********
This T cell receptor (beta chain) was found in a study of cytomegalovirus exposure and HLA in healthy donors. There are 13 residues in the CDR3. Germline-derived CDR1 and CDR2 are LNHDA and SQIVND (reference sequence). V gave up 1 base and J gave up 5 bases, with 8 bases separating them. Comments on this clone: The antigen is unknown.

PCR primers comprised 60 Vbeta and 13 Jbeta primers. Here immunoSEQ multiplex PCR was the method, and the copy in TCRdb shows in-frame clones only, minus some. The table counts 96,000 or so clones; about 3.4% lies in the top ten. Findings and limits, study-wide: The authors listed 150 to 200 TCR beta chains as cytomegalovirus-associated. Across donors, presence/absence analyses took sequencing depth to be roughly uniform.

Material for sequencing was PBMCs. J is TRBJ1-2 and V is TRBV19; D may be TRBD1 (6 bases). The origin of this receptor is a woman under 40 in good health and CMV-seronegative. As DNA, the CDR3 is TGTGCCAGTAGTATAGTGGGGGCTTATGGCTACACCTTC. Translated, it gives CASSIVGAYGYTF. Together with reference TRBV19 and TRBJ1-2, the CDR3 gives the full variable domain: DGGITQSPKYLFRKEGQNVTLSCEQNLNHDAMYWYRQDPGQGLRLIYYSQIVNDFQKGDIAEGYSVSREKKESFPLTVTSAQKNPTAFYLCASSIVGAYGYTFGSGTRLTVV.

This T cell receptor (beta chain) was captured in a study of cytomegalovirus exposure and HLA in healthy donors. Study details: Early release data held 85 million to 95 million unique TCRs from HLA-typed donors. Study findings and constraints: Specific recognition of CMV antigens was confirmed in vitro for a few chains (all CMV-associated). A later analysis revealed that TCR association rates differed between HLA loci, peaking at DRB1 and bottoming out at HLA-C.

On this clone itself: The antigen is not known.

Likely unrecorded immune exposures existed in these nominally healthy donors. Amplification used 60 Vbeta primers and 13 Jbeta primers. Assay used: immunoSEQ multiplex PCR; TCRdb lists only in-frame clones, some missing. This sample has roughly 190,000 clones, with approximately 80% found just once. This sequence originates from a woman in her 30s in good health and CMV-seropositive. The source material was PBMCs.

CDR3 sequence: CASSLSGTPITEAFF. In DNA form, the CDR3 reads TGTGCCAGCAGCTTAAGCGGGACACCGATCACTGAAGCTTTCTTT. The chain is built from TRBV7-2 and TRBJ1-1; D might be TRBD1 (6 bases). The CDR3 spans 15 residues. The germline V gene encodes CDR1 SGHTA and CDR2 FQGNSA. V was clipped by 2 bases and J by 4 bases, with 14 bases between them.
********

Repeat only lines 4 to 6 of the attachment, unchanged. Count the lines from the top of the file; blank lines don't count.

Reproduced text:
This T cell receptor (beta chain) was captured in a study of cytomegalovirus exposure and HLA in healthy donors. Study details: Early release data held 85 million to 95 million unique TCRs from HLA-typed donors. Study findings and constraints: Specific recognition of CMV antigens was confirmed in vitro for a few chains (all CMV-associated). A later analysis revealed that TCR association rates differed between HLA loci, peaking at DRB1 and bottoming out at HLA-C.

On this clone itself: The antigen is not known.

Likely unrecorded immune exposures existed in these nominally healthy donors. Amplification used 60 Vbeta primers and 13 Jbeta primers. Assay used: immunoSEQ multiplex PCR; TCRdb lists only in-frame clones, some missing. This sample has roughly 190,000 clones, with approximately 80% found just once. This sequence originates from a woman in her 30s in good health and CMV-seropositive. The source material was PBMCs.